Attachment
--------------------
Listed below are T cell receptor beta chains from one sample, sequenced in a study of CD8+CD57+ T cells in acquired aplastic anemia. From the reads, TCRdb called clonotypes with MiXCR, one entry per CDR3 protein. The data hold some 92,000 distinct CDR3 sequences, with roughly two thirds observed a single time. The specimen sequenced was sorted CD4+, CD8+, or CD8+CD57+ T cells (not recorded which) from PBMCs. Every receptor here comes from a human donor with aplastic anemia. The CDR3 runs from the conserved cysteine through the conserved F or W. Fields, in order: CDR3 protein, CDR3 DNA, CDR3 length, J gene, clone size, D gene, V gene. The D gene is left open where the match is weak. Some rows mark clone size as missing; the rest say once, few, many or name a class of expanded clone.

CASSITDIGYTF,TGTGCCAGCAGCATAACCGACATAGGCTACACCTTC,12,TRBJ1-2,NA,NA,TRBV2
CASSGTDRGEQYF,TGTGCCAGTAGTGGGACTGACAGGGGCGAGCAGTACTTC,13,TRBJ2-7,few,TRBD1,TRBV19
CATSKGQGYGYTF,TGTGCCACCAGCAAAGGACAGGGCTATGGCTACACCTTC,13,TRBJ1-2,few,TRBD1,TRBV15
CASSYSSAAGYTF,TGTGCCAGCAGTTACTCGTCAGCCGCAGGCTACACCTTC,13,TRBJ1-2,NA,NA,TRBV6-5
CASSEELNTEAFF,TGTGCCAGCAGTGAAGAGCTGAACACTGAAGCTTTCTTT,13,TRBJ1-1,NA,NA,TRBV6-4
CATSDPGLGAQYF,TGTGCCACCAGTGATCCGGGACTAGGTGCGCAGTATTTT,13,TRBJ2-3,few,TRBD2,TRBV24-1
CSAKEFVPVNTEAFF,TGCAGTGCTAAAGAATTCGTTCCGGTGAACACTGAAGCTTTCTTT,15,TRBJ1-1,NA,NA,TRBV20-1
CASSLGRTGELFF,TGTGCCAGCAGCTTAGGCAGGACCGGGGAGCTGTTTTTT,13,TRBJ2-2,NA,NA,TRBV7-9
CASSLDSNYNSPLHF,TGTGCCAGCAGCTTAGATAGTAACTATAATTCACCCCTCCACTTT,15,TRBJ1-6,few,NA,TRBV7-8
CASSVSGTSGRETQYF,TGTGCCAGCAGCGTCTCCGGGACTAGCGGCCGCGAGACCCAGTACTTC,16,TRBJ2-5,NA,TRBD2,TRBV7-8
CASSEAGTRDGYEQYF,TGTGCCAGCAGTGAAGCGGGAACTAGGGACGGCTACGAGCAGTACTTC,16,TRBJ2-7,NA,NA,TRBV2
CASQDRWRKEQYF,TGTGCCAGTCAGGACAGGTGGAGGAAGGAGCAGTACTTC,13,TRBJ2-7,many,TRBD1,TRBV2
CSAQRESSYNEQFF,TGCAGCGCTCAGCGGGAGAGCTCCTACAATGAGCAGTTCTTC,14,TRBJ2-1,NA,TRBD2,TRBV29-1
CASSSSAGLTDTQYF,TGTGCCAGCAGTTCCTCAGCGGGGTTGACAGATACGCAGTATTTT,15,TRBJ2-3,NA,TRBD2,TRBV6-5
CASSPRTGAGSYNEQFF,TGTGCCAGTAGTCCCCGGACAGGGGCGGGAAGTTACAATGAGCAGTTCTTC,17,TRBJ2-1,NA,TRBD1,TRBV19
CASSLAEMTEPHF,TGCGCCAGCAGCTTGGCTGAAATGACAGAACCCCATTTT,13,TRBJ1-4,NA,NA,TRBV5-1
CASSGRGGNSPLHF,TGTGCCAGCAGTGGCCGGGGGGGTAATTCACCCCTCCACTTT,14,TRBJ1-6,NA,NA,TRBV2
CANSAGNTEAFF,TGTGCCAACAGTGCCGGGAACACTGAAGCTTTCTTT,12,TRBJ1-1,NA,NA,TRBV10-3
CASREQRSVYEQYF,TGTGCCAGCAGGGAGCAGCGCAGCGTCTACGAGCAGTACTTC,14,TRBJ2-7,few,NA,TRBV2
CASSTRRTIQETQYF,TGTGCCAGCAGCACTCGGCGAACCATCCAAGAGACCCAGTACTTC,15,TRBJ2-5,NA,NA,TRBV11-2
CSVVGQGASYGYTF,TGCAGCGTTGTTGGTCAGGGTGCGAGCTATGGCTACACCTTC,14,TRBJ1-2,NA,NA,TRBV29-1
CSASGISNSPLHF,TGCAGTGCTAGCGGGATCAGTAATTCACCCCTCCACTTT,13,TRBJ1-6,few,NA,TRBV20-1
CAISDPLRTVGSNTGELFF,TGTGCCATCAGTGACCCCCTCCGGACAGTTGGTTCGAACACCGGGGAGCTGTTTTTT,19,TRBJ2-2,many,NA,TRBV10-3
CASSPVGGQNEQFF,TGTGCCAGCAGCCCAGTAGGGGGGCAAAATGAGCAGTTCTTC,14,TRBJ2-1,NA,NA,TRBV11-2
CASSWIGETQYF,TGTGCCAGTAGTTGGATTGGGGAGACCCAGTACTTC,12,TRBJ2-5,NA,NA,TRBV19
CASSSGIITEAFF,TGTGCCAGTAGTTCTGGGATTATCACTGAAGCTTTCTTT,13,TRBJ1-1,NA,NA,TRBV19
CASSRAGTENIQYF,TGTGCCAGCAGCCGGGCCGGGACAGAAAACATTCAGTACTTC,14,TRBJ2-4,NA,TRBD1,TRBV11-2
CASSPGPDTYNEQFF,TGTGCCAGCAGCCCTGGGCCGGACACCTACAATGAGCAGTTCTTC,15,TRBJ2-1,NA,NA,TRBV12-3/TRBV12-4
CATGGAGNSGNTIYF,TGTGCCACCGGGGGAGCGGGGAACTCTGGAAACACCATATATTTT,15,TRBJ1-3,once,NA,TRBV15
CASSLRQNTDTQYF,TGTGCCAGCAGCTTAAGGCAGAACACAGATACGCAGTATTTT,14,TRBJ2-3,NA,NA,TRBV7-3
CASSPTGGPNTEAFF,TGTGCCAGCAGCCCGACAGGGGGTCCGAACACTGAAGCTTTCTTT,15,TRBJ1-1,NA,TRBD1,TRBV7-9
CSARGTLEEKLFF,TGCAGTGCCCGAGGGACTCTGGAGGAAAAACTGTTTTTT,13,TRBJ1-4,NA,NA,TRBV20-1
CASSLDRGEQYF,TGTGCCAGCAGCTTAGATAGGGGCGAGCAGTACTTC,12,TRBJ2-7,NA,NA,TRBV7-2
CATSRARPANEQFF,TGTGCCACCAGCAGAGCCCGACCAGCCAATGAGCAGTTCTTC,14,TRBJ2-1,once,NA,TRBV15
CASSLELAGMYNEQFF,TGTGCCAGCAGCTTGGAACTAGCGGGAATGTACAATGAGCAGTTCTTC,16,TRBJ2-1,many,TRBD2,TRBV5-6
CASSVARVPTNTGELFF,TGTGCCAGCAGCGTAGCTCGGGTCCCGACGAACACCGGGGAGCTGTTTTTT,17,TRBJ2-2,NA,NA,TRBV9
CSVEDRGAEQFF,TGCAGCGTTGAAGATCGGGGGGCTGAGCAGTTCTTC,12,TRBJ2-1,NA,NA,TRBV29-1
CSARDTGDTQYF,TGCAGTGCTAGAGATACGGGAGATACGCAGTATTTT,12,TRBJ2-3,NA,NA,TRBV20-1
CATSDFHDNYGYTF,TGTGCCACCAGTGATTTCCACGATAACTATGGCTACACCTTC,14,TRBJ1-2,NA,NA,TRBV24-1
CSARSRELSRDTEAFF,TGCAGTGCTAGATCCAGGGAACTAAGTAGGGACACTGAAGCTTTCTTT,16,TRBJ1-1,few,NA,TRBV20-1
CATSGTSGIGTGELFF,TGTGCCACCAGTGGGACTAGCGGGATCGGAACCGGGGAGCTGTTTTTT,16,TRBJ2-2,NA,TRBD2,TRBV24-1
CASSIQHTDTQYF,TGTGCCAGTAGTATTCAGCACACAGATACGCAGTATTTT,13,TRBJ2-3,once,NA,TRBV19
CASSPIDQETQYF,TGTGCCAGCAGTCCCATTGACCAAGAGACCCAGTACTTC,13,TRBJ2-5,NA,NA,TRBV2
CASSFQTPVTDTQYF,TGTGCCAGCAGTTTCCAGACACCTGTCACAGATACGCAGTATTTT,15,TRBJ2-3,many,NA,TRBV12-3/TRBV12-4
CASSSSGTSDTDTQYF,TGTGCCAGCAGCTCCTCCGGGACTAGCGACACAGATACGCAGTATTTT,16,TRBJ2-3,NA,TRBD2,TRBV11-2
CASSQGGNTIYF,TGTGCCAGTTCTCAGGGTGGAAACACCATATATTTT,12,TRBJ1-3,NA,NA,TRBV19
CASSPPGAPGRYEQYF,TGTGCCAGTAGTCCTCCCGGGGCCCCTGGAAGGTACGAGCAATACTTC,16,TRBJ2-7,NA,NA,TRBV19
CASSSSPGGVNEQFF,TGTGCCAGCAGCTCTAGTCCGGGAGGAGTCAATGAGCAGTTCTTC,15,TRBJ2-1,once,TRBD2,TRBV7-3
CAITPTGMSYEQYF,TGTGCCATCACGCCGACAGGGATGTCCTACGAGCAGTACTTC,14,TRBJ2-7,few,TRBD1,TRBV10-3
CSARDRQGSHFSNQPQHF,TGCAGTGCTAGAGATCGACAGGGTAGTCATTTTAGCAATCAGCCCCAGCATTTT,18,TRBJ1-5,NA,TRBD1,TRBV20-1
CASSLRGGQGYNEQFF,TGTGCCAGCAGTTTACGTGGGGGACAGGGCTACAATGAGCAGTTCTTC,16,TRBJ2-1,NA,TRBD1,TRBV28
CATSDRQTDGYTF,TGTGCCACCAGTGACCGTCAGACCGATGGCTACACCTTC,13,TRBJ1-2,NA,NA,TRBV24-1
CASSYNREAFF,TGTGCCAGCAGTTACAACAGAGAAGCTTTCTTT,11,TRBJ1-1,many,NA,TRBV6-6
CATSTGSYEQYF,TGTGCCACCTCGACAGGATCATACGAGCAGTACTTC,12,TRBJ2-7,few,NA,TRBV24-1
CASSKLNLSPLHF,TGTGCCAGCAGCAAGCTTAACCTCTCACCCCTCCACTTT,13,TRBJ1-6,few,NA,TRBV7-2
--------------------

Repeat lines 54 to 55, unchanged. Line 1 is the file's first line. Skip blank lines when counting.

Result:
CASSYNREAFF,TGTGCCAGCAGTTACAACAGAGAAGCTTTCTTT,11,TRBJ1-1,many,NA,TRBV6-6
CATSTGSYEQYF,TGTGCCACCTCGACAGGATCATACGAGCAGTACTTC,12,TRBJ2-7,few,NA,TRBV24-1